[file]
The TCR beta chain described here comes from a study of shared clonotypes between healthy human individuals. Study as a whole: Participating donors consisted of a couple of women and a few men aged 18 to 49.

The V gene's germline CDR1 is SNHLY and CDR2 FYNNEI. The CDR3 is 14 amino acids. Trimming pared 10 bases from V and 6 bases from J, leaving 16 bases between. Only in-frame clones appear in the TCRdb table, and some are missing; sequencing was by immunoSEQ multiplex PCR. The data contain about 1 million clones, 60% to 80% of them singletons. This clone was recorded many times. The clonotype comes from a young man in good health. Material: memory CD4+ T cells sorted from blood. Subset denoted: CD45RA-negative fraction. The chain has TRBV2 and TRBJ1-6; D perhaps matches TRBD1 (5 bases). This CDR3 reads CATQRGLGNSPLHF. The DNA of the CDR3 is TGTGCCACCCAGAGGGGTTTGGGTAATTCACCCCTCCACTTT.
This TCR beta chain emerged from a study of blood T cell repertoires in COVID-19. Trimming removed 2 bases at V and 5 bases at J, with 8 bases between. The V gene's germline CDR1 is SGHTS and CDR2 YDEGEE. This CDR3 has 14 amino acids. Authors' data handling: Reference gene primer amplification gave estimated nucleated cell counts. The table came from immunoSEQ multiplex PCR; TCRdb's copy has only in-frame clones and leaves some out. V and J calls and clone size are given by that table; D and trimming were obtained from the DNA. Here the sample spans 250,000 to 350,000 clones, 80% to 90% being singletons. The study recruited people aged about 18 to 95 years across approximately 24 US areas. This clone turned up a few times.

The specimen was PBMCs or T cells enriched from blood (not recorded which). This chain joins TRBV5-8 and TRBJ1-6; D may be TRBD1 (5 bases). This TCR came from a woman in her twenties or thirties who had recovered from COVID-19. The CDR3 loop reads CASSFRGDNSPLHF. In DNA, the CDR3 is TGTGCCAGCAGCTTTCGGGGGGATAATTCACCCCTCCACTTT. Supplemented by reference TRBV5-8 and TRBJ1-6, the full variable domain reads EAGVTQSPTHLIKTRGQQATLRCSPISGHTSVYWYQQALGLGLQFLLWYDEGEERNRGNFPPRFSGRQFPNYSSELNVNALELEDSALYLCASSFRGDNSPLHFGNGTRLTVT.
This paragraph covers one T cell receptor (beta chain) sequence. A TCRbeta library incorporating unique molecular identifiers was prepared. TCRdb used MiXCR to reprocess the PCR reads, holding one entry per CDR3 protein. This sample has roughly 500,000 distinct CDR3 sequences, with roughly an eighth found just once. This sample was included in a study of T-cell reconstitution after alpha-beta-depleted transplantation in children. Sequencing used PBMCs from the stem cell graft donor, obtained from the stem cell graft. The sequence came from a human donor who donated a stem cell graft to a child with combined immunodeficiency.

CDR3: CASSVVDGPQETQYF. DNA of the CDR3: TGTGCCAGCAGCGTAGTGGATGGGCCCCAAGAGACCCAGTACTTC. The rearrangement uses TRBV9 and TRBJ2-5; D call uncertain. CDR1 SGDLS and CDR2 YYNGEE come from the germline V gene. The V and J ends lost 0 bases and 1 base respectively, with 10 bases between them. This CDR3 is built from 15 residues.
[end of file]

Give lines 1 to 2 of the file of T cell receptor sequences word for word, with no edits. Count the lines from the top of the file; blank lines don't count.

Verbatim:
The TCR beta chain described here comes from a study of shared clonotypes between healthy human individuals. Study as a whole: Participating donors consisted of a couple of women and a few men aged 18 to 49.

The V gene's germline CDR1 is SNHLY and CDR2 FYNNEI. The CDR3 is 14 amino acids. Trimming pared 10 bases from V and 6 bases from J, leaving 16 bases between. Only in-frame clones appear in the TCRdb table, and some are missing; sequencing was by immunoSEQ multiplex PCR. The data contain about 1 million clones, 60% to 80% of them singletons. This clone was recorded many times. The clonotype comes from a young man in good health. Material: memory CD4+ T cells sorted from blood. Subset denoted: CD45RA-negative fraction. The chain has TRBV2 and TRBJ1-6; D perhaps matches TRBD1 (5 bases). This CDR3 reads CATQRGLGNSPLHF. The DNA of the CDR3 is TGTGCCACCCAGAGGGGTTTGGGTAATTCACCCCTCCACTTT.